Posted by: cousinbrandon | April 22, 2011

Versus: The Poetry of Cousin Brandon

Today’s post marks not only a return to Versus — which has obviously been on hiatus for a couple months now — but a return to, well, writing. New writing, that is. Today’s poem is one-hundred percent new, meaning it’s not been read, workshopped, critiqued, commented upon and so forth. I actually wrote this draft Tuesday morning while I was hold for 50 minutes, meaning I was strangely productive during a rather irritating bit of time. Inspiration’s kooky that way.

On Monday night, my girlfriend and I watched an indie flick called Monsters. It followed a budding romance between a photographer and a “rich girl” he was trying to bring home to her father in the states, as the two of them were stuck in the “infected zone” of Mexico. The monsters in question were — well, I don’t want to spoil it, but I will say they were rather creepy. On the whole, the movie was actually decent despite my lousy description of the premise. What’s more, there was a particular scene in which the photographer was shooting film non-stop from a moving train. It got me to think about the idea that, when you shoot everything, you see nothing. That is, in trying to preserve something in a stasis, of sorts, and never once stepping out from behind the camera to look at anything, you never see anything for what it really is. I couldn’t stop thinking about this idea, and, well, I kind of wrote a poem about it.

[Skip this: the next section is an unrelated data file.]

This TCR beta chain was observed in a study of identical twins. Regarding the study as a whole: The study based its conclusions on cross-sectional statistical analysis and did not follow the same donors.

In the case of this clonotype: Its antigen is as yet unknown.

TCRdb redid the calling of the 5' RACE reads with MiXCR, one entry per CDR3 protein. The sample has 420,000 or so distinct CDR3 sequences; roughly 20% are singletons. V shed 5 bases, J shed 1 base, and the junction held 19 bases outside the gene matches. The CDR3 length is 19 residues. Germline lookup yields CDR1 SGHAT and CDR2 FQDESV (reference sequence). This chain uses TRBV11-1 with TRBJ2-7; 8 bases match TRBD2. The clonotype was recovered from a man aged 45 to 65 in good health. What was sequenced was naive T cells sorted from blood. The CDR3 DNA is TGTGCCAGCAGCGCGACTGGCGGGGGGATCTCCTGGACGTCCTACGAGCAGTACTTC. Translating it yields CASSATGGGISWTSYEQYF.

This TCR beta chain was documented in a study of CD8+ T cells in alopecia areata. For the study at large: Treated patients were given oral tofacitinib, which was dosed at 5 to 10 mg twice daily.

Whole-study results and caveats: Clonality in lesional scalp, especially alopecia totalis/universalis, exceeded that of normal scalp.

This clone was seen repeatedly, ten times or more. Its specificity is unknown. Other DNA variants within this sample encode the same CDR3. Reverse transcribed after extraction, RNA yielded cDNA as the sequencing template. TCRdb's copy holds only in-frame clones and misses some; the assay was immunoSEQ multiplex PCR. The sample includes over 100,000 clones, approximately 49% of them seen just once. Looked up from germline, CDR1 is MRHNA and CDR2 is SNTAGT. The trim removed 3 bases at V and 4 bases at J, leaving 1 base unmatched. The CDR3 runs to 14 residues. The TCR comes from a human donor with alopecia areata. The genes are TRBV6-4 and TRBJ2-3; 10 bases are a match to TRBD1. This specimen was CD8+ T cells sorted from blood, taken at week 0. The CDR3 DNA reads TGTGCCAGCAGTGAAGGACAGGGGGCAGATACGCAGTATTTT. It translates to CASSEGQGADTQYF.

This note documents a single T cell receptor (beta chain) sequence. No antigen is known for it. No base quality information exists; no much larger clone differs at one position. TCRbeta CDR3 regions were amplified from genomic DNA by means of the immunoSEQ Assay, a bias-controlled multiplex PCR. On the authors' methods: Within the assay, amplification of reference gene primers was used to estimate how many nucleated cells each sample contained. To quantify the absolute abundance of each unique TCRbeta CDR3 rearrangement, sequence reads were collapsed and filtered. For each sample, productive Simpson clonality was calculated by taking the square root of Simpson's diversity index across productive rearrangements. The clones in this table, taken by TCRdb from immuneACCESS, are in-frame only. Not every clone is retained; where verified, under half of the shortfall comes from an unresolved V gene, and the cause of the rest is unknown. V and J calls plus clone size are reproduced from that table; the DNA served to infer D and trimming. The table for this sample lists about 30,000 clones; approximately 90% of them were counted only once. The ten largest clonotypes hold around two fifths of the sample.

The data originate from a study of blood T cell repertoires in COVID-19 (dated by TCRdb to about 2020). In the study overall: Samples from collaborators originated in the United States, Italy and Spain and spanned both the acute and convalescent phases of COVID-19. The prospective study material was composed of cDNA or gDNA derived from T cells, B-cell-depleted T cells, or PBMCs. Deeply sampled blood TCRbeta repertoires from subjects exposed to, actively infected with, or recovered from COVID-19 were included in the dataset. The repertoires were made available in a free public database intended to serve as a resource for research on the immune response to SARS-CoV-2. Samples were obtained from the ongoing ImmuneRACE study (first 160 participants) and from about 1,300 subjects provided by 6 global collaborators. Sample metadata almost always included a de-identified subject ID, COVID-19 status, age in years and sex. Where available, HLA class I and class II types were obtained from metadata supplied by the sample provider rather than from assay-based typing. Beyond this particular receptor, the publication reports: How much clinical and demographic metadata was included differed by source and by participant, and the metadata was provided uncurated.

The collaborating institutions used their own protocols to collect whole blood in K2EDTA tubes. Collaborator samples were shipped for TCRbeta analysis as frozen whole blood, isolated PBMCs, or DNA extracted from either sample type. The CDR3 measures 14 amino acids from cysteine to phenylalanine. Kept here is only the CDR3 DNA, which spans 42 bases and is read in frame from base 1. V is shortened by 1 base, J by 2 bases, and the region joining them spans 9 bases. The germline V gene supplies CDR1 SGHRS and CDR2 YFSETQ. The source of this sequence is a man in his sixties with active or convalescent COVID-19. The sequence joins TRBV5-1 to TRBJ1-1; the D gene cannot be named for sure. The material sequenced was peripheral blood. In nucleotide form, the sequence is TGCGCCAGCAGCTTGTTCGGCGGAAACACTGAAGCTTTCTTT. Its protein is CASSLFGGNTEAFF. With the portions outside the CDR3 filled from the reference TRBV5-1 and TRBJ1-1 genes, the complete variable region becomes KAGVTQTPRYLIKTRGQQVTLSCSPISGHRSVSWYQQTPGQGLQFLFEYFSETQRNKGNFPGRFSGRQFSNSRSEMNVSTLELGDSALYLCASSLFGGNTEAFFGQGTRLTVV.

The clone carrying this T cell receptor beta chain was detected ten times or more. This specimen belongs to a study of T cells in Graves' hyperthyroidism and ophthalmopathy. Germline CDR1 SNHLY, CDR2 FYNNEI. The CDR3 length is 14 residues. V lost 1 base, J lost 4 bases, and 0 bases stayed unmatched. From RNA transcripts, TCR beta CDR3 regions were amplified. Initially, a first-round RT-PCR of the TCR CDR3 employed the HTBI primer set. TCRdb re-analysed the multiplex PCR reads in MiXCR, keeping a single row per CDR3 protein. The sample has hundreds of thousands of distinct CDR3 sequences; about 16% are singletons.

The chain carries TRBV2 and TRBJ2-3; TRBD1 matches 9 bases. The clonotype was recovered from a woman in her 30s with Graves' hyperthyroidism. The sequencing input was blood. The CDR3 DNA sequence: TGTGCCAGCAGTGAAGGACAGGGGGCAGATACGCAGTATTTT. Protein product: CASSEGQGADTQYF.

From Inside the Train, I Study the Photographer Two Seats Over

When I watch him screw
the new lens
into the gaping hole
by the old one,
I assume it is the lighting
or a distance he is
trying to capture that,
for the first lens,
won’t do. I watch him
cock and angle
his head into positions
alien to me, though to him
a usual turn –
an art class model
remembering his pose.
He presses and holds
the shutter release
as I listen, transfixed,
to the clickety-click
spit like bullets,
capturing and preserving
instead of shredding it
all to pieces.
He shoots everything.
He shoots the purple sun
winking from behind
the distant hill. He shoots
what sounds like crows
clawing at each other
before peeling themselves away
and flying off someplace further.
He shoots the scrub brush,
wildflowers, stalks
of blossoming corn,
the grain silo, tractor,
and what must be the farmer
and his farmhouse, smoke
billowing from the chimney
and floating off
into the nowhere,
beyond the approaching hill,
beyond the sky
and hint of cloud cover.
He shoots and clicks
and devours everything,
preserving it all
in its perfect posture,
the whole time shooting
with his good eye obscured
behind that black,
delicate lens, the other eye
squeezed shut, seeing nothing.



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